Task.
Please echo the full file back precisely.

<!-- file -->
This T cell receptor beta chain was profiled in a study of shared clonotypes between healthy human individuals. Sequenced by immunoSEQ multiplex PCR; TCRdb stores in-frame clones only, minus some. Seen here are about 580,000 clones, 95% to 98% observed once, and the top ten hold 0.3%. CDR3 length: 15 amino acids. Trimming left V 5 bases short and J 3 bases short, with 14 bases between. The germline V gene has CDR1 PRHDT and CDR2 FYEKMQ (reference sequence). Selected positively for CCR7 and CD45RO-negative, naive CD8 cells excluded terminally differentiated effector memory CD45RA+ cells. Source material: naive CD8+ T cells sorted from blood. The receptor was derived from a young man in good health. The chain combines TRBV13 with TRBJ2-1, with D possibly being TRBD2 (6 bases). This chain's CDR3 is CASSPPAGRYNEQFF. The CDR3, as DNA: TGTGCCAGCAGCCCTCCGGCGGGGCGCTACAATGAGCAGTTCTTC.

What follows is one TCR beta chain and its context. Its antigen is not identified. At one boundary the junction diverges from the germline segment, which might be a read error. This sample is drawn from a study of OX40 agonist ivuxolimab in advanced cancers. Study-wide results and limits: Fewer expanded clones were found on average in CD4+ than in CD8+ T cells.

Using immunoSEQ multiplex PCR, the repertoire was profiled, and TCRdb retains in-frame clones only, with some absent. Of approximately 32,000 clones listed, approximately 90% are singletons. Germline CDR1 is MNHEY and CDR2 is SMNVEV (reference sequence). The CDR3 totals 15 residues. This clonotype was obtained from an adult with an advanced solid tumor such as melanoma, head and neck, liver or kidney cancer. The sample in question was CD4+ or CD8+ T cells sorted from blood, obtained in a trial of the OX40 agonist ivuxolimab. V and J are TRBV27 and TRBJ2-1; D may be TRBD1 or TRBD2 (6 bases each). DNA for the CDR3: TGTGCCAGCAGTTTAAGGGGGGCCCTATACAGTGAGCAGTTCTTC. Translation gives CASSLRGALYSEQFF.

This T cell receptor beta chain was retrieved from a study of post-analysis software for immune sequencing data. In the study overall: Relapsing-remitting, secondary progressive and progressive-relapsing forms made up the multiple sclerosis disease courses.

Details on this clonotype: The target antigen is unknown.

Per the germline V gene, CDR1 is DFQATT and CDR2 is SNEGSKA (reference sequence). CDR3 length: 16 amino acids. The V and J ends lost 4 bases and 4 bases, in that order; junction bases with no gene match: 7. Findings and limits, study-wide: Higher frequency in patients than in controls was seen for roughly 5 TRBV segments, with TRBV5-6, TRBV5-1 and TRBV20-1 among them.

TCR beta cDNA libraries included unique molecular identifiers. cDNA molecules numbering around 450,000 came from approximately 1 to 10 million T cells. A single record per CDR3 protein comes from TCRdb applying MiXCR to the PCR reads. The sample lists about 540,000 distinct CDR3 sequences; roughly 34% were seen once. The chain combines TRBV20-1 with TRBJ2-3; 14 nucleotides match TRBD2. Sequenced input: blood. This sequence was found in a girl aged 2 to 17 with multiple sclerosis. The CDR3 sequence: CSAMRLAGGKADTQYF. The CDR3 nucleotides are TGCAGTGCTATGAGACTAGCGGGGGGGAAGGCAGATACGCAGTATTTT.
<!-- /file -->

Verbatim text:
This T cell receptor beta chain was profiled in a study of shared clonotypes between healthy human individuals. Sequenced by immunoSEQ multiplex PCR; TCRdb stores in-frame clones only, minus some. Seen here are about 580,000 clones, 95% to 98% observed once, and the top ten hold 0.3%. CDR3 length: 15 amino acids. Trimming left V 5 bases short and J 3 bases short, with 14 bases between. The germline V gene has CDR1 PRHDT and CDR2 FYEKMQ (reference sequence). Selected positively for CCR7 and CD45RO-negative, naive CD8 cells excluded terminally differentiated effector memory CD45RA+ cells. Source material: naive CD8+ T cells sorted from blood. The receptor was derived from a young man in good health. The chain combines TRBV13 with TRBJ2-1, with D possibly being TRBD2 (6 bases). This chain's CDR3 is CASSPPAGRYNEQFF. The CDR3, as DNA: TGTGCCAGCAGCCCTCCGGCGGGGCGCTACAATGAGCAGTTCTTC.

What follows is one TCR beta chain and its context. Its antigen is not identified. At one boundary the junction diverges from the germline segment, which might be a read error. This sample is drawn from a study of OX40 agonist ivuxolimab in advanced cancers. Study-wide results and limits: Fewer expanded clones were found on average in CD4+ than in CD8+ T cells.

Using immunoSEQ multiplex PCR, the repertoire was profiled, and TCRdb retains in-frame clones only, with some absent. Of approximately 32,000 clones listed, approximately 90% are singletons. Germline CDR1 is MNHEY and CDR2 is SMNVEV (reference sequence). The CDR3 totals 15 residues. This clonotype was obtained from an adult with an advanced solid tumor such as melanoma, head and neck, liver or kidney cancer. The sample in question was CD4+ or CD8+ T cells sorted from blood, obtained in a trial of the OX40 agonist ivuxolimab. V and J are TRBV27 and TRBJ2-1; D may be TRBD1 or TRBD2 (6 bases each). DNA for the CDR3: TGTGCCAGCAGTTTAAGGGGGGCCCTATACAGTGAGCAGTTCTTC. Translation gives CASSLRGALYSEQFF.

This T cell receptor beta chain was retrieved from a study of post-analysis software for immune sequencing data. In the study overall: Relapsing-remitting, secondary progressive and progressive-relapsing forms made up the multiple sclerosis disease courses.

Details on this clonotype: The target antigen is unknown.

Per the germline V gene, CDR1 is DFQATT and CDR2 is SNEGSKA (reference sequence). CDR3 length: 16 amino acids. The V and J ends lost 4 bases and 4 bases, in that order; junction bases with no gene match: 7. Findings and limits, study-wide: Higher frequency in patients than in controls was seen for roughly 5 TRBV segments, with TRBV5-6, TRBV5-1 and TRBV20-1 among them.

TCR beta cDNA libraries included unique molecular identifiers. cDNA molecules numbering around 450,000 came from approximately 1 to 10 million T cells. A single record per CDR3 protein comes from TCRdb applying MiXCR to the PCR reads. The sample lists about 540,000 distinct CDR3 sequences; roughly 34% were seen once. The chain combines TRBV20-1 with TRBJ2-3; 14 nucleotides match TRBD2. Sequenced input: blood. This sequence was found in a girl aged 2 to 17 with multiple sclerosis. The CDR3 sequence: CSAMRLAGGKADTQYF. The CDR3 nucleotides are TGCAGTGCTATGAGACTAGCGGGGGGGAAGGCAGATACGCAGTATTTT.